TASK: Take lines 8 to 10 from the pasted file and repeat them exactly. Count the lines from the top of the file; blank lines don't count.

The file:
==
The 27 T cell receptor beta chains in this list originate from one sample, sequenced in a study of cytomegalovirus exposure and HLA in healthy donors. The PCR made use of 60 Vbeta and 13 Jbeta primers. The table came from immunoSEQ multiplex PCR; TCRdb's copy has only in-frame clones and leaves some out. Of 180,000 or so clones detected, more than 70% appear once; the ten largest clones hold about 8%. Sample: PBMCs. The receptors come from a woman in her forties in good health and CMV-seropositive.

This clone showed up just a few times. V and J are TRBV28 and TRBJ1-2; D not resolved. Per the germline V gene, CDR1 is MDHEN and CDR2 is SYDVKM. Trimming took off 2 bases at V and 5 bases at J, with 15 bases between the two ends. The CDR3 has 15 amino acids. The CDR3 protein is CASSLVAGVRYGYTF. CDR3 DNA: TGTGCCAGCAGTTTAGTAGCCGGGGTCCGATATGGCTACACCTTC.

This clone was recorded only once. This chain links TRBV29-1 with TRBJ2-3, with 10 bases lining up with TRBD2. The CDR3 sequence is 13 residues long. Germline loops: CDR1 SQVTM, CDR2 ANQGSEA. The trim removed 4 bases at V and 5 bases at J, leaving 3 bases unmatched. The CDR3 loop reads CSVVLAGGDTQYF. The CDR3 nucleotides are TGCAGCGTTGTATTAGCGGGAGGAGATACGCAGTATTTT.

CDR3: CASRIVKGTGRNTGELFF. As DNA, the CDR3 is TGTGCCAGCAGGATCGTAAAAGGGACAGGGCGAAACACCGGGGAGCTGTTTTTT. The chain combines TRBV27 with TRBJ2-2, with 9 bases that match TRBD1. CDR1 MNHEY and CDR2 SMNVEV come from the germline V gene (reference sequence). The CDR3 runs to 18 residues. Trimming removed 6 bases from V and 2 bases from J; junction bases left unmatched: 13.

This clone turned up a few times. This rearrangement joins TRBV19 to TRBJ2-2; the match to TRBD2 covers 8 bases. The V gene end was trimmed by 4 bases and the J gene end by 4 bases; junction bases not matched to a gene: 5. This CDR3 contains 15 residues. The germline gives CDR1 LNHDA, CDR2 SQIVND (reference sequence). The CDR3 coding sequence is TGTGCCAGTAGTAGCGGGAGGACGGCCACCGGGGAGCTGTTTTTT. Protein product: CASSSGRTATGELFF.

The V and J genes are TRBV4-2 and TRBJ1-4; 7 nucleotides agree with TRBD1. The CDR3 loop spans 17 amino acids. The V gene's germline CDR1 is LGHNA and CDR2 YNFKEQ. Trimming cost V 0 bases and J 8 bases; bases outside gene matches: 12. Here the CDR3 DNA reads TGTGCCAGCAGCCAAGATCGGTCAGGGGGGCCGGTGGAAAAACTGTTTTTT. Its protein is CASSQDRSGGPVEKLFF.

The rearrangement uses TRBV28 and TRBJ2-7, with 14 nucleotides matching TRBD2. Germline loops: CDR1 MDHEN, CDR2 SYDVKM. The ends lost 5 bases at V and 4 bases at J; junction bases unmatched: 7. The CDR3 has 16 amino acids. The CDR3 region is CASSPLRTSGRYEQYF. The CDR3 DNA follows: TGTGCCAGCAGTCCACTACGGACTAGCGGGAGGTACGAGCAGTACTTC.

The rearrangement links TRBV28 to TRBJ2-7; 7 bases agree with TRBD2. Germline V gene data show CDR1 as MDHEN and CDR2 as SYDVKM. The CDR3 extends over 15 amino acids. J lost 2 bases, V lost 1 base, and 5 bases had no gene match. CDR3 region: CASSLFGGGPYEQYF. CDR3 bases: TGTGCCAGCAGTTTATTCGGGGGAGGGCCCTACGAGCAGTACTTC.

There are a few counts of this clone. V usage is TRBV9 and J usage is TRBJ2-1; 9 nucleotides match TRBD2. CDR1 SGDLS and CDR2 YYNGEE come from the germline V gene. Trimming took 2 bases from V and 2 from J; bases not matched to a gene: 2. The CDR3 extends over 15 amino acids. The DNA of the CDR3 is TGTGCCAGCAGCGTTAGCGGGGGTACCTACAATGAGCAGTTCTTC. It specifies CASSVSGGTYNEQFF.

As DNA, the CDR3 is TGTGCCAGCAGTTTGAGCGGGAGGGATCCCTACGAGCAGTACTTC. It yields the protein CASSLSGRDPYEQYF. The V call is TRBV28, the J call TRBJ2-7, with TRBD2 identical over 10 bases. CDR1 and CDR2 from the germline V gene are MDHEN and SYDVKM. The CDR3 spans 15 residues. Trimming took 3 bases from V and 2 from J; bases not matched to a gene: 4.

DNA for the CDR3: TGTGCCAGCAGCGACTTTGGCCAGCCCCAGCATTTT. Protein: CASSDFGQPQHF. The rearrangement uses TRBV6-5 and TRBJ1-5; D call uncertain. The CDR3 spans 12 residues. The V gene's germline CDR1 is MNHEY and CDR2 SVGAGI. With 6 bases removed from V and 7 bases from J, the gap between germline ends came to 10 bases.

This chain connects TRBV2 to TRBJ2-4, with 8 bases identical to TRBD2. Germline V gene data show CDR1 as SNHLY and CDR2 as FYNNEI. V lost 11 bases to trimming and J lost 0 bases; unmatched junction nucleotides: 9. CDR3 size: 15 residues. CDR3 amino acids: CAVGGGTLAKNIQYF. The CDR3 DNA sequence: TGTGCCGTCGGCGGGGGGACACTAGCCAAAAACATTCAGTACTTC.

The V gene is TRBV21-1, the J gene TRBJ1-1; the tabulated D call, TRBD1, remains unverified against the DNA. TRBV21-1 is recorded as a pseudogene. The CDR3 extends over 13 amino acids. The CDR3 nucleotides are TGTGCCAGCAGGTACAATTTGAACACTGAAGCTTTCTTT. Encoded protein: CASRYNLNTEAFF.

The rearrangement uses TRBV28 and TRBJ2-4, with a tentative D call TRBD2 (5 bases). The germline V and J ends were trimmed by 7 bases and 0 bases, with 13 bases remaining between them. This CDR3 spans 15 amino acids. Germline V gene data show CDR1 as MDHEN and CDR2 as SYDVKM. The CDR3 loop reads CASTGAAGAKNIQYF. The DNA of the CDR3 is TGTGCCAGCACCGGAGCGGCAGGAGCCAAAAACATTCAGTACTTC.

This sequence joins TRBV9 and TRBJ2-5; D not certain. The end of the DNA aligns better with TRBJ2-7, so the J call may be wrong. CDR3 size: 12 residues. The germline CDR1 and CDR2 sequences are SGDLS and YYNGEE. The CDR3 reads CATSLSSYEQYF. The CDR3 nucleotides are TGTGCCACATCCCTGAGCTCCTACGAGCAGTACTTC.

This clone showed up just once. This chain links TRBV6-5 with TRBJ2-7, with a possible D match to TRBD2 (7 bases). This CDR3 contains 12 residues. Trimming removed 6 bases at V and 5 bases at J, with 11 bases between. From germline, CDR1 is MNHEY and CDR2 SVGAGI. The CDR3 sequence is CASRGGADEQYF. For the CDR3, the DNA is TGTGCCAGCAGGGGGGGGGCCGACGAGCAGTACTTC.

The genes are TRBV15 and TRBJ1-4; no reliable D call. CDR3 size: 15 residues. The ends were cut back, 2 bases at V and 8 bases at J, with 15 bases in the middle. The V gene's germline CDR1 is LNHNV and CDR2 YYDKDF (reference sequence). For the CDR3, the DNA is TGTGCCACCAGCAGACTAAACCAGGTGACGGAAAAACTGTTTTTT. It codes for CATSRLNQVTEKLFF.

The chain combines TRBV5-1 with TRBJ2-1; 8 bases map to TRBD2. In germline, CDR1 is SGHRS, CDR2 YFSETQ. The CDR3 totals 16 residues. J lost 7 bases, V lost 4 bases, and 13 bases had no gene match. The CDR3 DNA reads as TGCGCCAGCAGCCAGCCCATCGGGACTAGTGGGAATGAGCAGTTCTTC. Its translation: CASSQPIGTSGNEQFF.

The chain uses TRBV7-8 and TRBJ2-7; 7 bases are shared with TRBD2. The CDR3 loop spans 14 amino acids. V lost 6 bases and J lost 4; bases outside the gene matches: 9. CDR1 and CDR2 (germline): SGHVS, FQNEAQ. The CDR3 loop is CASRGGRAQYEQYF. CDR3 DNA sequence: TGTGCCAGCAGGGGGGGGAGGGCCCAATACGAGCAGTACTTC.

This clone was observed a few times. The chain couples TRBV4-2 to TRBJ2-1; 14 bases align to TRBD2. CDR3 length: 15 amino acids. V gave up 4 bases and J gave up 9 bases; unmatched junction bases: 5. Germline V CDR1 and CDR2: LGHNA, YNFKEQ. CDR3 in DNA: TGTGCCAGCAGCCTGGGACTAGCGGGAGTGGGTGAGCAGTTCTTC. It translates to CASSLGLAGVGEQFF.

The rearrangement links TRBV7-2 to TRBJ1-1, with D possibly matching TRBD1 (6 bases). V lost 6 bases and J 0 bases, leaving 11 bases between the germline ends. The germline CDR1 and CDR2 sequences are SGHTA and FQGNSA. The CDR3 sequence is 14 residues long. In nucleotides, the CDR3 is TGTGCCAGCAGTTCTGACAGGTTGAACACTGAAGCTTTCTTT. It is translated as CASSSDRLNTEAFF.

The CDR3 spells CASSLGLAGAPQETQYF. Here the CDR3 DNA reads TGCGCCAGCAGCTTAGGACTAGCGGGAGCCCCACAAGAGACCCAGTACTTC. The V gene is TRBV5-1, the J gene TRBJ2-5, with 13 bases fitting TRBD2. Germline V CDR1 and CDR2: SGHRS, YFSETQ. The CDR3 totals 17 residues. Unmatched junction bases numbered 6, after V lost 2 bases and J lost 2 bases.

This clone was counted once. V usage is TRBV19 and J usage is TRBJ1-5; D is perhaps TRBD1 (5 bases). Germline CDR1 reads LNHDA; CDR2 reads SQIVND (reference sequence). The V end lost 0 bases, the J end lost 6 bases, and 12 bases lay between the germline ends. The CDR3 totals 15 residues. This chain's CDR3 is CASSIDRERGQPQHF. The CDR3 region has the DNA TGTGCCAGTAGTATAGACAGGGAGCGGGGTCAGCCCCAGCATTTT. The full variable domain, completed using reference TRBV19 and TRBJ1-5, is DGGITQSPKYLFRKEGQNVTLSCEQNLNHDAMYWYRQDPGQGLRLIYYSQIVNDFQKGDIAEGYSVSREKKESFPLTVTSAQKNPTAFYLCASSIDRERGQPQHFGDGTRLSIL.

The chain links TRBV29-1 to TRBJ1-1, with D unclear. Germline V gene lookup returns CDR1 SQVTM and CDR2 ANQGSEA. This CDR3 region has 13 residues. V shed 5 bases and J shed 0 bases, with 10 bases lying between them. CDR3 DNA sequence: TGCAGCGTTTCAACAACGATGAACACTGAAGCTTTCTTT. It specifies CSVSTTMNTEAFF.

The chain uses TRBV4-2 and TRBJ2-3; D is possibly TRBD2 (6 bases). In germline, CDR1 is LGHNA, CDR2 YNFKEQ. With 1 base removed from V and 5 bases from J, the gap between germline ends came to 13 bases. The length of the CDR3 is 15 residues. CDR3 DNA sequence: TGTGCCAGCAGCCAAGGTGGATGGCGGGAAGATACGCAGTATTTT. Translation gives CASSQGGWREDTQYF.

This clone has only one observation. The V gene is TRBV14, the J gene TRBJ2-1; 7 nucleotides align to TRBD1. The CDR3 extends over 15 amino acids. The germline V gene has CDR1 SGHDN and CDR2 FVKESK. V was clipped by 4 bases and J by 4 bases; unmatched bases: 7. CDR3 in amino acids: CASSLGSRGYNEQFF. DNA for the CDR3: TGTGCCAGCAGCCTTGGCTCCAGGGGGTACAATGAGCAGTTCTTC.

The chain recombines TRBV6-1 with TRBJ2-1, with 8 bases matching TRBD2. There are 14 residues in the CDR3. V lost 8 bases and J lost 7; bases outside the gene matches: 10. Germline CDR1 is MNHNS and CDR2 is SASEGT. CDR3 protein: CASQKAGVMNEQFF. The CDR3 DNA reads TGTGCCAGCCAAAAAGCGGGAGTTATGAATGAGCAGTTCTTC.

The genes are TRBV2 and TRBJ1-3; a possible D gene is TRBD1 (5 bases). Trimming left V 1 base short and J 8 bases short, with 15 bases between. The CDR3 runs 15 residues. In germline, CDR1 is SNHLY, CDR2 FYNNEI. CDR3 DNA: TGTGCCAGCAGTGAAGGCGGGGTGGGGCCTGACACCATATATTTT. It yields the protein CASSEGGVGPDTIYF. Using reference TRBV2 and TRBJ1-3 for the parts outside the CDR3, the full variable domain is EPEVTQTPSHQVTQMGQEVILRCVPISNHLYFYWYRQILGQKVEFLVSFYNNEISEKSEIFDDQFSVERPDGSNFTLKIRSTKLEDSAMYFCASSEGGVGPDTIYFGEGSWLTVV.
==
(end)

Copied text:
The rearrangement links TRBV28 to TRBJ2-7; 7 bases agree with TRBD2. Germline V gene data show CDR1 as MDHEN and CDR2 as SYDVKM. The CDR3 extends over 15 amino acids. J lost 2 bases, V lost 1 base, and 5 bases had no gene match. CDR3 region: CASSLFGGGPYEQYF. CDR3 bases: TGTGCCAGCAGTTTATTCGGGGGAGGGCCCTACGAGCAGTACTTC.

There are a few counts of this clone. V usage is TRBV9 and J usage is TRBJ2-1; 9 nucleotides match TRBD2. CDR1 SGDLS and CDR2 YYNGEE come from the germline V gene. Trimming took 2 bases from V and 2 from J; bases not matched to a gene: 2. The CDR3 extends over 15 amino acids. The DNA of the CDR3 is TGTGCCAGCAGCGTTAGCGGGGGTACCTACAATGAGCAGTTCTTC. It specifies CASSVSGGTYNEQFF.

As DNA, the CDR3 is TGTGCCAGCAGTTTGAGCGGGAGGGATCCCTACGAGCAGTACTTC. It yields the protein CASSLSGRDPYEQYF. The V call is TRBV28, the J call TRBJ2-7, with TRBD2 identical over 10 bases. CDR1 and CDR2 from the germline V gene are MDHEN and SYDVKM. The CDR3 spans 15 residues. Trimming took 3 bases from V and 2 from J; bases not matched to a gene: 4.